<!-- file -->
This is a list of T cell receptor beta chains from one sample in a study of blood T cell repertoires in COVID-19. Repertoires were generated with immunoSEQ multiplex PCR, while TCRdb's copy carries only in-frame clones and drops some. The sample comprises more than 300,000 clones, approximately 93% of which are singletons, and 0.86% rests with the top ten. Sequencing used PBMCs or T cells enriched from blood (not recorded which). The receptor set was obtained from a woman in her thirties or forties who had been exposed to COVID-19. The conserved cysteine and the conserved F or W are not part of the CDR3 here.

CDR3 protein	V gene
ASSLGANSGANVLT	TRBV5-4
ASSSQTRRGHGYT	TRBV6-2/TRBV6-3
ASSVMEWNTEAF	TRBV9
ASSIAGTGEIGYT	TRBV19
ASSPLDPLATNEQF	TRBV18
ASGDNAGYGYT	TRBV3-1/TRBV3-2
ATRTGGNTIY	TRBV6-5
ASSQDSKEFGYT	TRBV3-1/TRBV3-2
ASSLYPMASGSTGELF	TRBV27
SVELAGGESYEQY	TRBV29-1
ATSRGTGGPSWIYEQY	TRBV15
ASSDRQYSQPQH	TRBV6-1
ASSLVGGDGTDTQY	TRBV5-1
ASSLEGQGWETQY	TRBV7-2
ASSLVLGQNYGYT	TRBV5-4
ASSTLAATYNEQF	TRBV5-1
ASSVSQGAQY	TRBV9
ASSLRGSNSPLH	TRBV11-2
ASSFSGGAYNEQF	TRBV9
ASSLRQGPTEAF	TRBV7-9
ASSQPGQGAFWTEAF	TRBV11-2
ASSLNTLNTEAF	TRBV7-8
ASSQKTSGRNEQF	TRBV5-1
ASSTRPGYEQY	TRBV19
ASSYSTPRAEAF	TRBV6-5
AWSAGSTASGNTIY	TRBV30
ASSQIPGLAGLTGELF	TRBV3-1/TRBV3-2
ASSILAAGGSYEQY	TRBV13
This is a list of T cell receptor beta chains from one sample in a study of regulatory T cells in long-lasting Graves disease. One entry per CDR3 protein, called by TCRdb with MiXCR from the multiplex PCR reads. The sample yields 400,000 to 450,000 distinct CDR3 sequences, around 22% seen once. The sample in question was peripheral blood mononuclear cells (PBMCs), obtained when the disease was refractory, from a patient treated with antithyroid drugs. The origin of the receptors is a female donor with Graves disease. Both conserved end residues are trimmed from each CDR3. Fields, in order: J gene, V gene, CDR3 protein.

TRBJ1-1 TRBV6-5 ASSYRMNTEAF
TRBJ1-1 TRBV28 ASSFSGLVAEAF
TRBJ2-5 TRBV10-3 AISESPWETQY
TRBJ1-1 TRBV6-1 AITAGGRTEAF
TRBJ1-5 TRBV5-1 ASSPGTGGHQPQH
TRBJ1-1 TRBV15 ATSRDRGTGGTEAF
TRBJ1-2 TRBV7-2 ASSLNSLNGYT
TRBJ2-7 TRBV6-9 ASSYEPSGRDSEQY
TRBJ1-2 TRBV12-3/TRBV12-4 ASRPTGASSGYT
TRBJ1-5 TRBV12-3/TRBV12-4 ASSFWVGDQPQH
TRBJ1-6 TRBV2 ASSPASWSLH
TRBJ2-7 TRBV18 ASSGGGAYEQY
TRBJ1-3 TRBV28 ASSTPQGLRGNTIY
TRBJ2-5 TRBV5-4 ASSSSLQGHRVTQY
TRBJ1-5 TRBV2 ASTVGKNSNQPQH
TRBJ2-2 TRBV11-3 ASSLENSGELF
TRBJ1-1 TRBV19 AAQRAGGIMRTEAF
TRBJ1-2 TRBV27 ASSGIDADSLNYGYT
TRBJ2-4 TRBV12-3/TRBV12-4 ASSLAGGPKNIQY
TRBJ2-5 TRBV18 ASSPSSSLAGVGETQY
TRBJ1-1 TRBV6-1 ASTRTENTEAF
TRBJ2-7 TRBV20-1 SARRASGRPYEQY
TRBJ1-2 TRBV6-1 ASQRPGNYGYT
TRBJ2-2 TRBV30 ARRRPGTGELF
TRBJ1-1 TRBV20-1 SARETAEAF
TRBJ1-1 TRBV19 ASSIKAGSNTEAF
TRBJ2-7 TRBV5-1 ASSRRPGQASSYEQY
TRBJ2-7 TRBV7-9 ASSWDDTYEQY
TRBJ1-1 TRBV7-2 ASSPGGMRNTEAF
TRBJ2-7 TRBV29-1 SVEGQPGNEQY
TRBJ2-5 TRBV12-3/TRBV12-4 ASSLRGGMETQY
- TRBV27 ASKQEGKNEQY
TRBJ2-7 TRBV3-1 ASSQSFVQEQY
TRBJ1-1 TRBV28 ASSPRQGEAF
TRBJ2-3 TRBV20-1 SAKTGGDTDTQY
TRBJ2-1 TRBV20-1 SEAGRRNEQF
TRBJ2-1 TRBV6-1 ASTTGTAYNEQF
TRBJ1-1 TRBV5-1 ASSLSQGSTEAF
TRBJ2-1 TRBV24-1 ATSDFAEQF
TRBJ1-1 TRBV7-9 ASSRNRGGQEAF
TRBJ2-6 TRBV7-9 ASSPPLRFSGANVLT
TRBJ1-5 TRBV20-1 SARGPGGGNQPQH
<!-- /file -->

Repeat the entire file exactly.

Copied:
This is a list of T cell receptor beta chains from one sample in a study of blood T cell repertoires in COVID-19. Repertoires were generated with immunoSEQ multiplex PCR, while TCRdb's copy carries only in-frame clones and drops some. The sample comprises more than 300,000 clones, approximately 93% of which are singletons, and 0.86% rests with the top ten. Sequencing used PBMCs or T cells enriched from blood (not recorded which). The receptor set was obtained from a woman in her thirties or forties who had been exposed to COVID-19. The conserved cysteine and the conserved F or W are not part of the CDR3 here.

CDR3 protein	V gene
ASSLGANSGANVLT	TRBV5-4
ASSSQTRRGHGYT	TRBV6-2/TRBV6-3
ASSVMEWNTEAF	TRBV9
ASSIAGTGEIGYT	TRBV19
ASSPLDPLATNEQF	TRBV18
ASGDNAGYGYT	TRBV3-1/TRBV3-2
ATRTGGNTIY	TRBV6-5
ASSQDSKEFGYT	TRBV3-1/TRBV3-2
ASSLYPMASGSTGELF	TRBV27
SVELAGGESYEQY	TRBV29-1
ATSRGTGGPSWIYEQY	TRBV15
ASSDRQYSQPQH	TRBV6-1
ASSLVGGDGTDTQY	TRBV5-1
ASSLEGQGWETQY	TRBV7-2
ASSLVLGQNYGYT	TRBV5-4
ASSTLAATYNEQF	TRBV5-1
ASSVSQGAQY	TRBV9
ASSLRGSNSPLH	TRBV11-2
ASSFSGGAYNEQF	TRBV9
ASSLRQGPTEAF	TRBV7-9
ASSQPGQGAFWTEAF	TRBV11-2
ASSLNTLNTEAF	TRBV7-8
ASSQKTSGRNEQF	TRBV5-1
ASSTRPGYEQY	TRBV19
ASSYSTPRAEAF	TRBV6-5
AWSAGSTASGNTIY	TRBV30
ASSQIPGLAGLTGELF	TRBV3-1/TRBV3-2
ASSILAAGGSYEQY	TRBV13
This is a list of T cell receptor beta chains from one sample in a study of regulatory T cells in long-lasting Graves disease. One entry per CDR3 protein, called by TCRdb with MiXCR from the multiplex PCR reads. The sample yields 400,000 to 450,000 distinct CDR3 sequences, around 22% seen once. The sample in question was peripheral blood mononuclear cells (PBMCs), obtained when the disease was refractory, from a patient treated with antithyroid drugs. The origin of the receptors is a female donor with Graves disease. Both conserved end residues are trimmed from each CDR3. Fields, in order: J gene, V gene, CDR3 protein.

TRBJ1-1 TRBV6-5 ASSYRMNTEAF
TRBJ1-1 TRBV28 ASSFSGLVAEAF
TRBJ2-5 TRBV10-3 AISESPWETQY
TRBJ1-1 TRBV6-1 AITAGGRTEAF
TRBJ1-5 TRBV5-1 ASSPGTGGHQPQH
TRBJ1-1 TRBV15 ATSRDRGTGGTEAF
TRBJ1-2 TRBV7-2 ASSLNSLNGYT
TRBJ2-7 TRBV6-9 ASSYEPSGRDSEQY
TRBJ1-2 TRBV12-3/TRBV12-4 ASRPTGASSGYT
TRBJ1-5 TRBV12-3/TRBV12-4 ASSFWVGDQPQH
TRBJ1-6 TRBV2 ASSPASWSLH
TRBJ2-7 TRBV18 ASSGGGAYEQY
TRBJ1-3 TRBV28 ASSTPQGLRGNTIY
TRBJ2-5 TRBV5-4 ASSSSLQGHRVTQY
TRBJ1-5 TRBV2 ASTVGKNSNQPQH
TRBJ2-2 TRBV11-3 ASSLENSGELF
TRBJ1-1 TRBV19 AAQRAGGIMRTEAF
TRBJ1-2 TRBV27 ASSGIDADSLNYGYT
TRBJ2-4 TRBV12-3/TRBV12-4 ASSLAGGPKNIQY
TRBJ2-5 TRBV18 ASSPSSSLAGVGETQY
TRBJ1-1 TRBV6-1 ASTRTENTEAF
TRBJ2-7 TRBV20-1 SARRASGRPYEQY
TRBJ1-2 TRBV6-1 ASQRPGNYGYT
TRBJ2-2 TRBV30 ARRRPGTGELF
TRBJ1-1 TRBV20-1 SARETAEAF
TRBJ1-1 TRBV19 ASSIKAGSNTEAF
TRBJ2-7 TRBV5-1 ASSRRPGQASSYEQY
TRBJ2-7 TRBV7-9 ASSWDDTYEQY
TRBJ1-1 TRBV7-2 ASSPGGMRNTEAF
TRBJ2-7 TRBV29-1 SVEGQPGNEQY
TRBJ2-5 TRBV12-3/TRBV12-4 ASSLRGGMETQY
- TRBV27 ASKQEGKNEQY
TRBJ2-7 TRBV3-1 ASSQSFVQEQY
TRBJ1-1 TRBV28 ASSPRQGEAF
TRBJ2-3 TRBV20-1 SAKTGGDTDTQY
TRBJ2-1 TRBV20-1 SEAGRRNEQF
TRBJ2-1 TRBV6-1 ASTTGTAYNEQF
TRBJ1-1 TRBV5-1 ASSLSQGSTEAF
TRBJ2-1 TRBV24-1 ATSDFAEQF
TRBJ1-1 TRBV7-9 ASSRNRGGQEAF
TRBJ2-6 TRBV7-9 ASSPPLRFSGANVLT
TRBJ1-5 TRBV20-1 SARGPGGGNQPQH